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Posted on Harvard Business Review: February 18, 2011 9:57 AM
Cannibalization. It's an awful word, isn't it? When it gets thrown around in business contexts, people don't stop to think about its origins. The online etymology dictionary (there is a website for everything!) traces the word traces back to Christopher Columbus' description of a tribe in Caribbean that was believed to eat human flesh. Nasty stuff.
It's a critical topic for many companies. I bet many readers have had a project shut down or seriously altered because of corporate fears of cannibalization — the idea that a lower prices product might eat away at the market of a higher priced one.
It's not that the fears are ungrounded. After all, what company would want to replace a high priced product with a low priced product? That's a good way to end up on the corporate chopping block.
But companies must come to grips with their cannibalization concerns, because getting overly defensive can curtail powerful growth strategies.
The topic came up on the panel I moderated in Singapore the other week. Shamik Desgupta, the head of Medtronic's CRDM division in Asia, noted how he has to deal with a strange but real challenge: Medtronic's core business is, well, amazingly profitable. The company's gross margins are around 75% and its net margins after taxes are about 20%. Almost anything looks bad in comparison.
So how do you combat cannibalization concerns? Three ideas emerged from the panel discussion.
1. Find ways to turn the threat into an opportunity. One of the easiest ways to do this is to find someone who isn't consuming because existing solutions are too expensive or complicated. There probably isn't a clearer recent example of this than Apple's iPad. I noted when the product came out one concern could be that analysts would complain about how it ate away at Apple's higher priced computer offering. As Chief Operating Officer Tim Cook noted in Apple's recent analyst call, there did appear to be some of that going on. But that effect was more than offset by Apple using iPad to introduce people to its products. And of course, selling 15 million iPads and producing $10 billion in revenue doesn't hurt. "If this is cannibalization," Cook quipped, "it feels pretty good."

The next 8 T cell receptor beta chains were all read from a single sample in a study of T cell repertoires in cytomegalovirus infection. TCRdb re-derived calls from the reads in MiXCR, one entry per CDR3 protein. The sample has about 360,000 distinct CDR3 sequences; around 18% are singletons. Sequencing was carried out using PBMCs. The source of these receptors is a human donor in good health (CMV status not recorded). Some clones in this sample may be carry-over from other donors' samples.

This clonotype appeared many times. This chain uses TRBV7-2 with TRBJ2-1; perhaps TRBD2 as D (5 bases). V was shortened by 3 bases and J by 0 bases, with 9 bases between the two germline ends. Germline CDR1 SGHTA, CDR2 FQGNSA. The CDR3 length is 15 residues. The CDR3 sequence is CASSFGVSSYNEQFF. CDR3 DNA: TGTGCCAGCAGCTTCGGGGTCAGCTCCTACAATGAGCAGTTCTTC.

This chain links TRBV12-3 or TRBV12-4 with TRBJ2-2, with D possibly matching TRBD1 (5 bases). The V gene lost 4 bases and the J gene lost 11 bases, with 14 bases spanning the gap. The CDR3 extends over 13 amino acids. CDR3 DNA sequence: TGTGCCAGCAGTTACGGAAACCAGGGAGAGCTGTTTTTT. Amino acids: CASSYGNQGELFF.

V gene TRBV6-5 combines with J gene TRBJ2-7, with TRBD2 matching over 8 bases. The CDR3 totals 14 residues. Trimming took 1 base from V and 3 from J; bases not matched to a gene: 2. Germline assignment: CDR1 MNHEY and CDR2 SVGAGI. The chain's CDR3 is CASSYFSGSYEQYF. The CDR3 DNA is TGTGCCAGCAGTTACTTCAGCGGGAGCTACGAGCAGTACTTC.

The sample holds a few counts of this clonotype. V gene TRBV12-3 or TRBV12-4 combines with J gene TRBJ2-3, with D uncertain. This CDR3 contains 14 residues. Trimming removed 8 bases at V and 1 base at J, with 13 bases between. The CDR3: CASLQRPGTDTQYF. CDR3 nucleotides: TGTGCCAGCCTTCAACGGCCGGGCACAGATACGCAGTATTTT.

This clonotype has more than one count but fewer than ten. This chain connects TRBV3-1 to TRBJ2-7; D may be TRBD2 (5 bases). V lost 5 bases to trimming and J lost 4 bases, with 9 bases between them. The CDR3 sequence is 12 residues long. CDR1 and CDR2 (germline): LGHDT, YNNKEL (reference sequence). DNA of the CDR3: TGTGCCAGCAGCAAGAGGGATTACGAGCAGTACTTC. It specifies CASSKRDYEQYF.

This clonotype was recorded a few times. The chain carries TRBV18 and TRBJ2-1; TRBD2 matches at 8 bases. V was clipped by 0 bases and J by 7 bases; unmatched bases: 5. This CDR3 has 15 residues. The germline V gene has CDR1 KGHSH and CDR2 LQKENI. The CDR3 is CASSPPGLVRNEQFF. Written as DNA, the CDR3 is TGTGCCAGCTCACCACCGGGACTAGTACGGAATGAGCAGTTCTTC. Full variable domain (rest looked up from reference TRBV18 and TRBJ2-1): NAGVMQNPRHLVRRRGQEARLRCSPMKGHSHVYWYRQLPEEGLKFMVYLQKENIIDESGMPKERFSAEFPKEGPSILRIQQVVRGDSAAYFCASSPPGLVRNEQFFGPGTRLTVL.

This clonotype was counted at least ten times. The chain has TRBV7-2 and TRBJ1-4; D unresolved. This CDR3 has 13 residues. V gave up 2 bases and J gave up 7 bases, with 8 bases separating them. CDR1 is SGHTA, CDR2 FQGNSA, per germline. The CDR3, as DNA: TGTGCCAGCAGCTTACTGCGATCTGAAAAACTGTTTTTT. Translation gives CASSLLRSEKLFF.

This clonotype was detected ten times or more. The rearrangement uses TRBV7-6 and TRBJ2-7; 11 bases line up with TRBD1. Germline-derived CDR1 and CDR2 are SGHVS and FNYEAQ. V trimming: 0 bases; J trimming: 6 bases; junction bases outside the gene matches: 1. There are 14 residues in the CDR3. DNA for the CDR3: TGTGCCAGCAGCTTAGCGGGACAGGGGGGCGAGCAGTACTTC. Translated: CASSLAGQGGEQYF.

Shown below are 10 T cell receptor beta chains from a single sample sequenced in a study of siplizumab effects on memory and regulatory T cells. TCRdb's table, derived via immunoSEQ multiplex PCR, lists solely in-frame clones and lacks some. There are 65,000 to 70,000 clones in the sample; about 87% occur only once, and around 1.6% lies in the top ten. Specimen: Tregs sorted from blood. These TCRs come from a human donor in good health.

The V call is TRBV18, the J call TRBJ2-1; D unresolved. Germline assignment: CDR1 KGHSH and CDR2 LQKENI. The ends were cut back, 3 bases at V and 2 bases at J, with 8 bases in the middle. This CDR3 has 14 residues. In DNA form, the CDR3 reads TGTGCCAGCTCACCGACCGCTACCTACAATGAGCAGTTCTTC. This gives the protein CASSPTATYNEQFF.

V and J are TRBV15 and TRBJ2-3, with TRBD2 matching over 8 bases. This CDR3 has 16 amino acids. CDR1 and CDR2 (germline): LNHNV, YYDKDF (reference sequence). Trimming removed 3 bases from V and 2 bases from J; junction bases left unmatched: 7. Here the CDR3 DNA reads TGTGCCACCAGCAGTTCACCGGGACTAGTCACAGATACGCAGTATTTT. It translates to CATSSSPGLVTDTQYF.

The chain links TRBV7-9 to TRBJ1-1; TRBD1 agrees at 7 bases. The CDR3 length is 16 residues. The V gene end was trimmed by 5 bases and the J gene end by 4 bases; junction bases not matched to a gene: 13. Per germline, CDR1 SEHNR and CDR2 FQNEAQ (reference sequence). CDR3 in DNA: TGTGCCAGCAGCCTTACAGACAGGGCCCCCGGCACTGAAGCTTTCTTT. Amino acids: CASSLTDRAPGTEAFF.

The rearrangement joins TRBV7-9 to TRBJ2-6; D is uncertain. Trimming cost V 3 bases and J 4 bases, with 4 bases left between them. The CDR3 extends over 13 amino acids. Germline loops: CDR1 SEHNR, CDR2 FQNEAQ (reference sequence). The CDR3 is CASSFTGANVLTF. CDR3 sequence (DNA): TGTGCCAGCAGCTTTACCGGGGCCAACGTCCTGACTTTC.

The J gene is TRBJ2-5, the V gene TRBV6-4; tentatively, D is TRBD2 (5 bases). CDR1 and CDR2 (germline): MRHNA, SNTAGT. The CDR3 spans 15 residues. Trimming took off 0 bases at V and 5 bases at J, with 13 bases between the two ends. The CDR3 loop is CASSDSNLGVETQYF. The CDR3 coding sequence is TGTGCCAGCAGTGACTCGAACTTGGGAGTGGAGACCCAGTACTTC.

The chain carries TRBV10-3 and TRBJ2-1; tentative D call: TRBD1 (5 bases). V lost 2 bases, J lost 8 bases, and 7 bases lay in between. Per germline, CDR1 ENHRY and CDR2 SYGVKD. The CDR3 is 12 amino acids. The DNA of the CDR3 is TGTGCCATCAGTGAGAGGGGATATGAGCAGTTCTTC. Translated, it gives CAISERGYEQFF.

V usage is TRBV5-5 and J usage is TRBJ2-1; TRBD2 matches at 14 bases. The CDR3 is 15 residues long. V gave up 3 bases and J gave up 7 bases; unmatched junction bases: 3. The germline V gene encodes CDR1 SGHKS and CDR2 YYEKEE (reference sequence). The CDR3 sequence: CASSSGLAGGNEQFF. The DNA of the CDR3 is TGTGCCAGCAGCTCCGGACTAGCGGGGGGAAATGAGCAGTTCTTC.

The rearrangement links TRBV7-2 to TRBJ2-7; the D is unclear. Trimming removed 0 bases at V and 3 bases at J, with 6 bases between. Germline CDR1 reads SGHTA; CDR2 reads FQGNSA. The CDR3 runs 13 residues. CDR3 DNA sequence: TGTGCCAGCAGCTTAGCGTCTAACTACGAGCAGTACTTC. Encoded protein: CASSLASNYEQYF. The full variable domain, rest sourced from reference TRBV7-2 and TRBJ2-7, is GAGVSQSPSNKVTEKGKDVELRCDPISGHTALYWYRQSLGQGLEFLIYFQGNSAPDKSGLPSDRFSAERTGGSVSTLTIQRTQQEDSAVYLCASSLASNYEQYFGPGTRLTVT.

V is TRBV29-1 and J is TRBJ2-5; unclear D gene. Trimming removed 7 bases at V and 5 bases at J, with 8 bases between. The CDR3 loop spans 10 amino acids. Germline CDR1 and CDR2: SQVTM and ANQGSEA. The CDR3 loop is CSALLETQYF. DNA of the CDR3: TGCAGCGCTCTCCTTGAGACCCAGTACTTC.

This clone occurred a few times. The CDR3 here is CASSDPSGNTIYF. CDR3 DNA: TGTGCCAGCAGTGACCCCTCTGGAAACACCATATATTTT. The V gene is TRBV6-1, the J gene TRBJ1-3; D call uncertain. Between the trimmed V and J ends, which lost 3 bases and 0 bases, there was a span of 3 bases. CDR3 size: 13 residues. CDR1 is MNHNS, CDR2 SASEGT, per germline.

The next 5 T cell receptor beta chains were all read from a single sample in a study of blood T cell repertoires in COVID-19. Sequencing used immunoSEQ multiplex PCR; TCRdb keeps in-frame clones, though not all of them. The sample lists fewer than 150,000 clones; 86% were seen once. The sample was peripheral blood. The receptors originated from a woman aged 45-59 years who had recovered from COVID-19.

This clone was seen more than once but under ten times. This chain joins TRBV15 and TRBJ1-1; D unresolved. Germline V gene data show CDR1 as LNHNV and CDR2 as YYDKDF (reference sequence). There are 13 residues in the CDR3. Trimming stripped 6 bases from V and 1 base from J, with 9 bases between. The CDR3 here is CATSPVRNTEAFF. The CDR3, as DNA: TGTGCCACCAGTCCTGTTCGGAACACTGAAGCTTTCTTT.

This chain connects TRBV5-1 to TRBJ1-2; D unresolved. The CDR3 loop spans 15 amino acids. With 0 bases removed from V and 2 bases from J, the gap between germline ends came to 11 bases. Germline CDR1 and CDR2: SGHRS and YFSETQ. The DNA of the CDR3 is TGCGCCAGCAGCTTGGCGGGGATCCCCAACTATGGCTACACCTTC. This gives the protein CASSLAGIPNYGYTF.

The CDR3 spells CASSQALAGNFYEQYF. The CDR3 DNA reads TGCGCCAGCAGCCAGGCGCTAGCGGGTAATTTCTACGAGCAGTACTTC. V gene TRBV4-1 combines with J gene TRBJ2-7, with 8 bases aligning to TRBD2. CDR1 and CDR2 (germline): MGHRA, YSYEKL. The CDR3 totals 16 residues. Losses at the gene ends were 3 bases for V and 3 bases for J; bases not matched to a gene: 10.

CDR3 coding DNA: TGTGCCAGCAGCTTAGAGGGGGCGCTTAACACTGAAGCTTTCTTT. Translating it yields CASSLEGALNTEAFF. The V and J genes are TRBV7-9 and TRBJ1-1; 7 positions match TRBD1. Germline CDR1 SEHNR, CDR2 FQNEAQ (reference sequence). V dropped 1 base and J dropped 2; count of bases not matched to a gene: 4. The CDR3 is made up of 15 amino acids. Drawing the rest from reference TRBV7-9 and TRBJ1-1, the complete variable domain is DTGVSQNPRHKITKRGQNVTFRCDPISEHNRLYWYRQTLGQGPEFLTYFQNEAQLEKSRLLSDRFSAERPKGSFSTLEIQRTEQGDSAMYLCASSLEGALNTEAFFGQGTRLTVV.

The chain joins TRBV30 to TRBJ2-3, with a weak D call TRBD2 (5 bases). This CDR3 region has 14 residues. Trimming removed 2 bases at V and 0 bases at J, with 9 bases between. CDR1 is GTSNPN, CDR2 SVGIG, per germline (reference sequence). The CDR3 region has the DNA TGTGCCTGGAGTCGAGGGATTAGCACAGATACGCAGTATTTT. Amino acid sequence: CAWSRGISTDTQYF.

2. Make sure you are doing something legitimately different. If all you are doing to win in a more price sensitive market tier is chopping price, you deserve the fate you receive. One mantra that Procter & Gamble follows is "delight, don't dilute." P&G's VP for R&D in Asia Maurizio Marchesini described how the company successfully introduced a custom-created laundry brand in India called Tide Naturals. It's a unique product that's attuned to the needs in the market. P&G Asia President Deb Henretta also noted how you have to make sure you have a go-to market and marketing approach that's appropriately different. If you use the same marketing vehicles and distribution arms it's hard to bring new benefits to different customers.
3. Remember, cannibalization isn't really in your control. Whether due to Adam Smith's invisible hand or Joseph Schumpeter's gales of creative destruction, if an opportunity is large enough, someone is going to find a way to realize it. Wouldn't you rather it be you who seizes the opportunity than a competitor?
Cannibalization is a real concern. But the right framing and the right strategic approach can make sure it doesn't stop the pursuit of high-potential growth strategies.
Copyright © 2012 Harvard Business School Publishing. All rights reserved. Harvard Business Publishing is an affiliate of Harvard Business School.